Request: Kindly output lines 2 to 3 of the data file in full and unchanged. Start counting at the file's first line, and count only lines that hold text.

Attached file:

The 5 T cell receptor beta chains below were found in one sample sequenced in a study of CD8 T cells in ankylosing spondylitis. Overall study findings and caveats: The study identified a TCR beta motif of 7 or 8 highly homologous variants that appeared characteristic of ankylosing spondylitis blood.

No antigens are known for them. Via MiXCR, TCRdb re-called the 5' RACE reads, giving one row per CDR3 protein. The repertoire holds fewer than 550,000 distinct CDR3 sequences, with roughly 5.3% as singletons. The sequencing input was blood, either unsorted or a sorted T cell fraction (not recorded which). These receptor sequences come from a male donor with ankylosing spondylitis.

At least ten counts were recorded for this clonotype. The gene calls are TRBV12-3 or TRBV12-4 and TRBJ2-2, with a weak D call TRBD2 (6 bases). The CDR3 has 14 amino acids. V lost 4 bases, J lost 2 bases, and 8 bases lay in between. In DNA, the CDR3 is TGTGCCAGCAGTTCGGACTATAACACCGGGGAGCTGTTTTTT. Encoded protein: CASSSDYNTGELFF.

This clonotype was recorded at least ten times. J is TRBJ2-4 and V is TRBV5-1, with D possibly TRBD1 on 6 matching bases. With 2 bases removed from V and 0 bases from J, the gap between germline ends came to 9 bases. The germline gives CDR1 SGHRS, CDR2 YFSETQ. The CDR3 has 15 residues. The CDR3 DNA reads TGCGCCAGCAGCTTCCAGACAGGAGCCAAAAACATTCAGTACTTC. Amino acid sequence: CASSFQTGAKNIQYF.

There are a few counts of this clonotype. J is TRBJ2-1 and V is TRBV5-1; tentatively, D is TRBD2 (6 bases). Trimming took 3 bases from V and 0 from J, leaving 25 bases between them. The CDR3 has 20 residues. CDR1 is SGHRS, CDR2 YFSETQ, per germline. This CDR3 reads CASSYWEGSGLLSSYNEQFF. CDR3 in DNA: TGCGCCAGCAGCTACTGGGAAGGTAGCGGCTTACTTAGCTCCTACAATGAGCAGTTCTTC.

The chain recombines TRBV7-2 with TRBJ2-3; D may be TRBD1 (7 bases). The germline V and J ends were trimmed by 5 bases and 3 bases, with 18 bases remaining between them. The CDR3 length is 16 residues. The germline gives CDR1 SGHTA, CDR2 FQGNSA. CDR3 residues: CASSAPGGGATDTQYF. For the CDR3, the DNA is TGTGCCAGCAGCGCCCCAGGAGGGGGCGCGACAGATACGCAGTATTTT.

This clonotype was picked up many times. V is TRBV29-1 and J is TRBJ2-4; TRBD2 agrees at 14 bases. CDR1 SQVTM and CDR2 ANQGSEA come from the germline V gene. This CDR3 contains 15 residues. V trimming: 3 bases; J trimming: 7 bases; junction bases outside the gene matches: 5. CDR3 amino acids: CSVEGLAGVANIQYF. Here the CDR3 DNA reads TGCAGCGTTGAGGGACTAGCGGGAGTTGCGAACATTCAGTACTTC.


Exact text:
No antigens are known for them. Via MiXCR, TCRdb re-called the 5' RACE reads, giving one row per CDR3 protein. The repertoire holds fewer than 550,000 distinct CDR3 sequences, with roughly 5.3% as singletons. The sequencing input was blood, either unsorted or a sorted T cell fraction (not recorded which). These receptor sequences come from a male donor with ankylosing spondylitis.

At least ten counts were recorded for this clonotype. The gene calls are TRBV12-3 or TRBV12-4 and TRBJ2-2, with a weak D call TRBD2 (6 bases). The CDR3 has 14 amino acids. V lost 4 bases, J lost 2 bases, and 8 bases lay in between. In DNA, the CDR3 is TGTGCCAGCAGTTCGGACTATAACACCGGGGAGCTGTTTTTT. Encoded protein: CASSSDYNTGELFF.